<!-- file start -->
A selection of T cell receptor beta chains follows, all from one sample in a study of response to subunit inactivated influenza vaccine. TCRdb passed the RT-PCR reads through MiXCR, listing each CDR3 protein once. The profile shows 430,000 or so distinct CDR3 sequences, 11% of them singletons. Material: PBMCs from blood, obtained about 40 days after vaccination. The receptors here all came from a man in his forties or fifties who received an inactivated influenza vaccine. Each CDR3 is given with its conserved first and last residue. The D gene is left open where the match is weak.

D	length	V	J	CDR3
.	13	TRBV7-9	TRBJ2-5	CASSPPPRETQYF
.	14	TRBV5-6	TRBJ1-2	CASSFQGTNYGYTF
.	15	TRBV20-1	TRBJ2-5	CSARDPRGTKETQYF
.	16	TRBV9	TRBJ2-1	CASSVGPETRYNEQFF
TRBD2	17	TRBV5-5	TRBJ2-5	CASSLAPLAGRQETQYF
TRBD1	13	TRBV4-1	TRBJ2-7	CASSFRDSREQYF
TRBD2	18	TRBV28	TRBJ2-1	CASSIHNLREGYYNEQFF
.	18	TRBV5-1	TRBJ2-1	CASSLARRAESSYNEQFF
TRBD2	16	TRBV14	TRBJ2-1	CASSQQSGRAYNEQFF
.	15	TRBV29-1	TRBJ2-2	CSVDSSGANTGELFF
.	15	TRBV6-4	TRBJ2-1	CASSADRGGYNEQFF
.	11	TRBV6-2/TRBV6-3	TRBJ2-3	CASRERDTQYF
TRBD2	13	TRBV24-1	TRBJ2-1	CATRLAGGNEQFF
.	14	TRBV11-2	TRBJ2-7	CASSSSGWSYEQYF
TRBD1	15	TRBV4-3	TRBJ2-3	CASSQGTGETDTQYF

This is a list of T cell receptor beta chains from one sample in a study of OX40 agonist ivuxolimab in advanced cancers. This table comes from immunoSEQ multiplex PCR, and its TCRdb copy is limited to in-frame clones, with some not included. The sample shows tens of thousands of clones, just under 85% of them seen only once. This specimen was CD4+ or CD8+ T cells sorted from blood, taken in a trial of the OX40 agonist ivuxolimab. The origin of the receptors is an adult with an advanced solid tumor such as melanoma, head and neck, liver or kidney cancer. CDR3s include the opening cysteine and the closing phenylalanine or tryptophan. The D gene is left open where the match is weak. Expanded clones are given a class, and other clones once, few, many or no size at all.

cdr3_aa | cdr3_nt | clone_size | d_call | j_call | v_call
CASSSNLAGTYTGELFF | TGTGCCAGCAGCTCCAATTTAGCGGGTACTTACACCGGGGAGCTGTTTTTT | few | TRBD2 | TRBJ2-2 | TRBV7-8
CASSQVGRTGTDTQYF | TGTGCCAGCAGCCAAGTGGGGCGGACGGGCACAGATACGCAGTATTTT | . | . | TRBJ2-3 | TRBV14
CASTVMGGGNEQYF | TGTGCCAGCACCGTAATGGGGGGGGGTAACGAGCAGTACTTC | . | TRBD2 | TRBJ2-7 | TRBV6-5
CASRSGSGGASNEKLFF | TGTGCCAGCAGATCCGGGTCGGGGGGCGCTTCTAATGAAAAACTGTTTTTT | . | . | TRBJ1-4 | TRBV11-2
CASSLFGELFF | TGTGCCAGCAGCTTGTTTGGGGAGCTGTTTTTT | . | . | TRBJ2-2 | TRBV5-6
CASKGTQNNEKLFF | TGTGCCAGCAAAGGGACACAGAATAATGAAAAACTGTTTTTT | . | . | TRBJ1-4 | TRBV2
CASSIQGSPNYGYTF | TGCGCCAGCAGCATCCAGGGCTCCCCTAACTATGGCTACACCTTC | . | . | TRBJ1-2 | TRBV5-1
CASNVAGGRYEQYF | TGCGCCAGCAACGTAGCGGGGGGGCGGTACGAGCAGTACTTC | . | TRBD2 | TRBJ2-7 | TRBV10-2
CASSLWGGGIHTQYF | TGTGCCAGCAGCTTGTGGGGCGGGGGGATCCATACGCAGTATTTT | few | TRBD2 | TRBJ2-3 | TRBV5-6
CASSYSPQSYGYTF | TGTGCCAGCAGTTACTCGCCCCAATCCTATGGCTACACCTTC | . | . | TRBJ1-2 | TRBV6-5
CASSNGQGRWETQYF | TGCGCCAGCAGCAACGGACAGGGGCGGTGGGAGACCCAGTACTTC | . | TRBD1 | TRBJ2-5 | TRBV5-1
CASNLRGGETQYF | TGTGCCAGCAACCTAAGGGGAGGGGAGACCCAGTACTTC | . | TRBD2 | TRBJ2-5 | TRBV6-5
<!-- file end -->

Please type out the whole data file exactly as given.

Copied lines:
A selection of T cell receptor beta chains follows, all from one sample in a study of response to subunit inactivated influenza vaccine. TCRdb passed the RT-PCR reads through MiXCR, listing each CDR3 protein once. The profile shows 430,000 or so distinct CDR3 sequences, 11% of them singletons. Material: PBMCs from blood, obtained about 40 days after vaccination. The receptors here all came from a man in his forties or fifties who received an inactivated influenza vaccine. Each CDR3 is given with its conserved first and last residue. The D gene is left open where the match is weak.

D	length	V	J	CDR3
.	13	TRBV7-9	TRBJ2-5	CASSPPPRETQYF
.	14	TRBV5-6	TRBJ1-2	CASSFQGTNYGYTF
.	15	TRBV20-1	TRBJ2-5	CSARDPRGTKETQYF
.	16	TRBV9	TRBJ2-1	CASSVGPETRYNEQFF
TRBD2	17	TRBV5-5	TRBJ2-5	CASSLAPLAGRQETQYF
TRBD1	13	TRBV4-1	TRBJ2-7	CASSFRDSREQYF
TRBD2	18	TRBV28	TRBJ2-1	CASSIHNLREGYYNEQFF
.	18	TRBV5-1	TRBJ2-1	CASSLARRAESSYNEQFF
TRBD2	16	TRBV14	TRBJ2-1	CASSQQSGRAYNEQFF
.	15	TRBV29-1	TRBJ2-2	CSVDSSGANTGELFF
.	15	TRBV6-4	TRBJ2-1	CASSADRGGYNEQFF
.	11	TRBV6-2/TRBV6-3	TRBJ2-3	CASRERDTQYF
TRBD2	13	TRBV24-1	TRBJ2-1	CATRLAGGNEQFF
.	14	TRBV11-2	TRBJ2-7	CASSSSGWSYEQYF
TRBD1	15	TRBV4-3	TRBJ2-3	CASSQGTGETDTQYF

This is a list of T cell receptor beta chains from one sample in a study of OX40 agonist ivuxolimab in advanced cancers. This table comes from immunoSEQ multiplex PCR, and its TCRdb copy is limited to in-frame clones, with some not included. The sample shows tens of thousands of clones, just under 85% of them seen only once. This specimen was CD4+ or CD8+ T cells sorted from blood, taken in a trial of the OX40 agonist ivuxolimab. The origin of the receptors is an adult with an advanced solid tumor such as melanoma, head and neck, liver or kidney cancer. CDR3s include the opening cysteine and the closing phenylalanine or tryptophan. The D gene is left open where the match is weak. Expanded clones are given a class, and other clones once, few, many or no size at all.

cdr3_aa | cdr3_nt | clone_size | d_call | j_call | v_call
CASSSNLAGTYTGELFF | TGTGCCAGCAGCTCCAATTTAGCGGGTACTTACACCGGGGAGCTGTTTTTT | few | TRBD2 | TRBJ2-2 | TRBV7-8
CASSQVGRTGTDTQYF | TGTGCCAGCAGCCAAGTGGGGCGGACGGGCACAGATACGCAGTATTTT | . | . | TRBJ2-3 | TRBV14
CASTVMGGGNEQYF | TGTGCCAGCACCGTAATGGGGGGGGGTAACGAGCAGTACTTC | . | TRBD2 | TRBJ2-7 | TRBV6-5
CASRSGSGGASNEKLFF | TGTGCCAGCAGATCCGGGTCGGGGGGCGCTTCTAATGAAAAACTGTTTTTT | . | . | TRBJ1-4 | TRBV11-2
CASSLFGELFF | TGTGCCAGCAGCTTGTTTGGGGAGCTGTTTTTT | . | . | TRBJ2-2 | TRBV5-6
CASKGTQNNEKLFF | TGTGCCAGCAAAGGGACACAGAATAATGAAAAACTGTTTTTT | . | . | TRBJ1-4 | TRBV2
CASSIQGSPNYGYTF | TGCGCCAGCAGCATCCAGGGCTCCCCTAACTATGGCTACACCTTC | . | . | TRBJ1-2 | TRBV5-1
CASNVAGGRYEQYF | TGCGCCAGCAACGTAGCGGGGGGGCGGTACGAGCAGTACTTC | . | TRBD2 | TRBJ2-7 | TRBV10-2
CASSLWGGGIHTQYF | TGTGCCAGCAGCTTGTGGGGCGGGGGGATCCATACGCAGTATTTT | few | TRBD2 | TRBJ2-3 | TRBV5-6
CASSYSPQSYGYTF | TGTGCCAGCAGTTACTCGCCCCAATCCTATGGCTACACCTTC | . | . | TRBJ1-2 | TRBV6-5
CASSNGQGRWETQYF | TGCGCCAGCAGCAACGGACAGGGGCGGTGGGAGACCCAGTACTTC | . | TRBD1 | TRBJ2-5 | TRBV5-1
CASNLRGGETQYF | TGTGCCAGCAACCTAAGGGGAGGGGAGACCCAGTACTTC | . | TRBD2 | TRBJ2-5 | TRBV6-5